Indigenous Swimming and Water Safety program expands in Alberta

By: Shelly Makrugin, senior communications advisory, and Oscar De Lao Martell, digital volunteer

Kailee Berezowski is a program coordinator for the Canadian Red Cross Indigenous Swimming and Water Safety program in Alberta. She says the pandemic provided opportunities for program instructors to innovate and expand delivery of water safety and injury prevention courses in Indigenous communities.

A smiling young woman in a Red Cross lifeguard sweater“It created an opportunity and new goal for the team to reach and support more communities. 2021 is the first year that courses are being offered throughout the year, instead of just May through August as it was originally,” Kailee explains, pictured right. “Courses like Babysitting and Stay Safe courses along with other presentations and micro-sessions are available through winter.”

During the pandemic, program instructors could explore an identify additional needs within the community.

“It allowed us to reach more youth and to think outside of the box to ensure we could keep participants engaged by creating different interactive activities with our virtual courses,” she says. “In some ways, it enhanced our quality.”

Manager of Injury Prevention, Lesley-Anne Morley started the Indigenous Swimming and Water Safety program in Alberta in 2013. She continues to oversee its expansion to other provinces and territories like British Columbia, Saskatchewan, Manitoba, and Nunavut.

Lesley-Ann standing in front of a large body of waterAccording to Lesley-Anne (pictured left), Alberta has led the way and that includes adapting to virtual programming. The Red Cross is now able to offer courses virtually, in-person, self directed by the community or as a blended model.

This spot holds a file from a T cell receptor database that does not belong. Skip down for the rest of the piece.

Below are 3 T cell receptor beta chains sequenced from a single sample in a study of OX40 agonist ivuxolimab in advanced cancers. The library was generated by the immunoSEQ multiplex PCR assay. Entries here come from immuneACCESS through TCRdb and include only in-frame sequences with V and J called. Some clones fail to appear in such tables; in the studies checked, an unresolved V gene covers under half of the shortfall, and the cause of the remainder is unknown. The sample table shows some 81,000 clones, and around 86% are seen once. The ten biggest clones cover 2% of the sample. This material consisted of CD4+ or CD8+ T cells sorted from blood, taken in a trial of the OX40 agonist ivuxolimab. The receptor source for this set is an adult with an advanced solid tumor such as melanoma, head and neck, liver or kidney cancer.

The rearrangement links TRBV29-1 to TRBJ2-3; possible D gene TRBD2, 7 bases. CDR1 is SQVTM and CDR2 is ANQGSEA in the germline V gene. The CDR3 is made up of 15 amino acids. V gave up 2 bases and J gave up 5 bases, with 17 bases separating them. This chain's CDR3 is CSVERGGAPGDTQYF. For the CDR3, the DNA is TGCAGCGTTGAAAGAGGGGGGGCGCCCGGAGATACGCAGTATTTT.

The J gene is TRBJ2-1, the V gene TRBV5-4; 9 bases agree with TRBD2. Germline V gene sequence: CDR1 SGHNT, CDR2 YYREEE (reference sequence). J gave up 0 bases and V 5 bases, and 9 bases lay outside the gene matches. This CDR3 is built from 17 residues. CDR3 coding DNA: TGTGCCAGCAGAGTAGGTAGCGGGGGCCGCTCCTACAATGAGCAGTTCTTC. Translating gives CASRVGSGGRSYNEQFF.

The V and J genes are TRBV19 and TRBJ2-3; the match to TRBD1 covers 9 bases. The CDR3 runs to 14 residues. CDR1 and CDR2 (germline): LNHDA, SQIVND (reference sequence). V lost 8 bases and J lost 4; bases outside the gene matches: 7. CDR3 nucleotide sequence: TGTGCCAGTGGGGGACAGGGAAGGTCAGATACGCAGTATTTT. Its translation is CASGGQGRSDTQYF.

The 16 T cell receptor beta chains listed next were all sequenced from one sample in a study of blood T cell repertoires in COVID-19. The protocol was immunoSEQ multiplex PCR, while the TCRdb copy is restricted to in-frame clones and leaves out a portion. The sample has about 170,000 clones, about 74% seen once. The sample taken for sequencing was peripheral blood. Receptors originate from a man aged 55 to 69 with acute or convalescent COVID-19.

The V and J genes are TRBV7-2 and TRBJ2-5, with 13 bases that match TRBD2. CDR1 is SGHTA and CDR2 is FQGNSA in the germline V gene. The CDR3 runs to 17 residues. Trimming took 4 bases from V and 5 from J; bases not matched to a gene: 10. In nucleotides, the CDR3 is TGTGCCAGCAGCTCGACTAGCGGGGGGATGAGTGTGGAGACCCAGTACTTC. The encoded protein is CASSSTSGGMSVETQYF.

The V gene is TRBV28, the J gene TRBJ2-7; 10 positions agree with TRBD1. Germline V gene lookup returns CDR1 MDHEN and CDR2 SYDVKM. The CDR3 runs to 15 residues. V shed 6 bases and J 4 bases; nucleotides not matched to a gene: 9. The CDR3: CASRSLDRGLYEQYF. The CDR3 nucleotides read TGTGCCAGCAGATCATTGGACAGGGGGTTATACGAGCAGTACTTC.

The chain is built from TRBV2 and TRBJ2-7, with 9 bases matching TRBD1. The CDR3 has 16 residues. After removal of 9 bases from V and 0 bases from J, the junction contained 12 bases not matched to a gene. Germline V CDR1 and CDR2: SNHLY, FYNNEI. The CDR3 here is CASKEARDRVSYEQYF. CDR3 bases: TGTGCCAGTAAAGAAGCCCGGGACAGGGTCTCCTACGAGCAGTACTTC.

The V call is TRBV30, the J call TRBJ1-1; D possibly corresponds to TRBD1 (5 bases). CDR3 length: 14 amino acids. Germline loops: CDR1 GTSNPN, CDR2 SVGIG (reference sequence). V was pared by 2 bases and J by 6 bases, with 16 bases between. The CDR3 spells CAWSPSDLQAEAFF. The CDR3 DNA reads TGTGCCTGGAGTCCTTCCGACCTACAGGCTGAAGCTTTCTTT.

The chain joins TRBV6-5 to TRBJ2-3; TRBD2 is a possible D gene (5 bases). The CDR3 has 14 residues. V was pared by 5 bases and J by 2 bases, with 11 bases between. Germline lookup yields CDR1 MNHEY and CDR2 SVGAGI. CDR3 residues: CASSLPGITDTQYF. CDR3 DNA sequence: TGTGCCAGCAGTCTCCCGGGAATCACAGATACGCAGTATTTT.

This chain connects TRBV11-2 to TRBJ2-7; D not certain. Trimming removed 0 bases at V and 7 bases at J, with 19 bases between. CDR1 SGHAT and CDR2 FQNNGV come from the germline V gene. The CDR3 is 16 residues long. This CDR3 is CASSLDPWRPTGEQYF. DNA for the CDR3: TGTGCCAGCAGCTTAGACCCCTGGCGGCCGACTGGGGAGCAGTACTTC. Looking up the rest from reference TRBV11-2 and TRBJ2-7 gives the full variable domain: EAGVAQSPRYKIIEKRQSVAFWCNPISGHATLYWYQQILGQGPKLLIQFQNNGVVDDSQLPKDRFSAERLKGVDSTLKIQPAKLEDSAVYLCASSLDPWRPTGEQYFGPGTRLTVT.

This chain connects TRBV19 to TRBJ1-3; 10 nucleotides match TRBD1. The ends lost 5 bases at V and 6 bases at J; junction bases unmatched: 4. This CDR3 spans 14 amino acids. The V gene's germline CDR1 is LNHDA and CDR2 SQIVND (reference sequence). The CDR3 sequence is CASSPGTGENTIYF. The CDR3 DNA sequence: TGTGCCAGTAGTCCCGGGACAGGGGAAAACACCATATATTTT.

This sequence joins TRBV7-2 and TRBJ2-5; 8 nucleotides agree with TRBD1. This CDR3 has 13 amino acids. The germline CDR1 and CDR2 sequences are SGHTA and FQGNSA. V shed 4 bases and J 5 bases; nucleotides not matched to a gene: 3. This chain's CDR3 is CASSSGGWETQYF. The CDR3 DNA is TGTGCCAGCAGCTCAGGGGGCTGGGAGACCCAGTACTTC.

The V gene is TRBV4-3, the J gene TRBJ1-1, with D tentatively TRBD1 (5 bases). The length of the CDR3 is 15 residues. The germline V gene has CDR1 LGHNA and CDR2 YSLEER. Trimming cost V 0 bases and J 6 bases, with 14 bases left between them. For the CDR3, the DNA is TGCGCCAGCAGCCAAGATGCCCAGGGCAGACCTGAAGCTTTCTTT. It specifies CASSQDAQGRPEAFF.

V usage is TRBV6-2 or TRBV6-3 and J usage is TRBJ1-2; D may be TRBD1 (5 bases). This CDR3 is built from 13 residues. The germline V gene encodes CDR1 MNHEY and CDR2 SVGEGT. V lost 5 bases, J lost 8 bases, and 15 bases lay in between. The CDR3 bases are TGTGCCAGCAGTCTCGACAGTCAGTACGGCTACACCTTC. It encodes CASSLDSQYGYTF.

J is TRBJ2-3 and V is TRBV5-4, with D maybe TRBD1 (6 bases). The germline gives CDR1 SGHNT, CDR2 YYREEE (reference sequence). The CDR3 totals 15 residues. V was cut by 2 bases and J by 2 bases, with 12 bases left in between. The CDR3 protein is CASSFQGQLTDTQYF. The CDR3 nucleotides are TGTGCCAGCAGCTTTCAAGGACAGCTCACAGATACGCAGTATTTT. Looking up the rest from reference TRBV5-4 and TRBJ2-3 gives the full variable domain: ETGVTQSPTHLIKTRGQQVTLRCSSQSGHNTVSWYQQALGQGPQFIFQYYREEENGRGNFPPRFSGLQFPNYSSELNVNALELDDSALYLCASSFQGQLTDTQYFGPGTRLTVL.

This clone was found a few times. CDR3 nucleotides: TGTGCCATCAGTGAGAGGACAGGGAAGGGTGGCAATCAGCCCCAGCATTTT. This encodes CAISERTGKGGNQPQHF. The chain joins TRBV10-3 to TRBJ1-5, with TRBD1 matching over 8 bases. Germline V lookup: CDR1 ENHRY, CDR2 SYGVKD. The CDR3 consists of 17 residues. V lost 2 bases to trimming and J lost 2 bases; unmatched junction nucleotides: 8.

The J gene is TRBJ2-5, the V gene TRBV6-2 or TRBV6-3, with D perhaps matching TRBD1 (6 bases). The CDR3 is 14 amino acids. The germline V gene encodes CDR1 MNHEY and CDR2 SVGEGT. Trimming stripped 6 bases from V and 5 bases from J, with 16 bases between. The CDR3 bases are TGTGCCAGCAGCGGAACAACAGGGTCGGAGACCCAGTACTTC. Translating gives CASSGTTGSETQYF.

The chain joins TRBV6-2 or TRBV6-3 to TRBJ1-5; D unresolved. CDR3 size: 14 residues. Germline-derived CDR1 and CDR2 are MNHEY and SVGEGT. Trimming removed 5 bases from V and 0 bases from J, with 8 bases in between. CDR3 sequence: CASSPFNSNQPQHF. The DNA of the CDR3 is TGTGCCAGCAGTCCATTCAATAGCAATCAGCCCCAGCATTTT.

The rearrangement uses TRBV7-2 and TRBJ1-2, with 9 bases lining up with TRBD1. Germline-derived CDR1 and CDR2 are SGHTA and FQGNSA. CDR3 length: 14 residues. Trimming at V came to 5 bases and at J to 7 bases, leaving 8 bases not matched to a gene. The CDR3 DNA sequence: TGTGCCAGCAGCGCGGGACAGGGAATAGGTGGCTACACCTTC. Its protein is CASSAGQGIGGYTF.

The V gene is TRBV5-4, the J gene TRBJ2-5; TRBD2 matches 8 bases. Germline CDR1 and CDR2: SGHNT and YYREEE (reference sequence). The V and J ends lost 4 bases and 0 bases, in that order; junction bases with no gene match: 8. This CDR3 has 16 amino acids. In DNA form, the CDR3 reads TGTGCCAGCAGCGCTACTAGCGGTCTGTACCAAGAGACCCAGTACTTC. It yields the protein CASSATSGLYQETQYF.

She says, “This year we offered a new course called Body Games. It offers dry-land water safety activities and includes a dry-land swim meet. So, it is a virtual physical activity that helps enhance swimming skills. It can be taught virtually, in-person or self-directed by the community. We are also offering basic First Aid for youth.”

Most of the content for the virtual courses created, and adapted in 2020, stayed the same in 2021, but the way they were presented has continued to evolve. Instructors added new interactive activities and platforms to increase participant engagement.

Each province and territory use different courses based on specific community needs. In 2021, for example, Red Cross offered a youth leadership course to participants in Inuvik.

“The more we share the knowledge and stories of the communities, the more we learn from one another, which is an amazing thing!’’ Kailee says. “The program is an amazing opportunity, and the impact is huge.”

The Indigenous Swimming and Water Safety program depends on grants, corporate sponsors, and donations. Lesley-Anne hopes to continue expanding the program in the provinces and territories in 2022.

Indigenous communities in Alberta and across Canada interested in prevention, safety and risk reduction programming can contact Find more information on all courses offered by the Canadian Red Cross.

Related stories:
comments powered by Disqus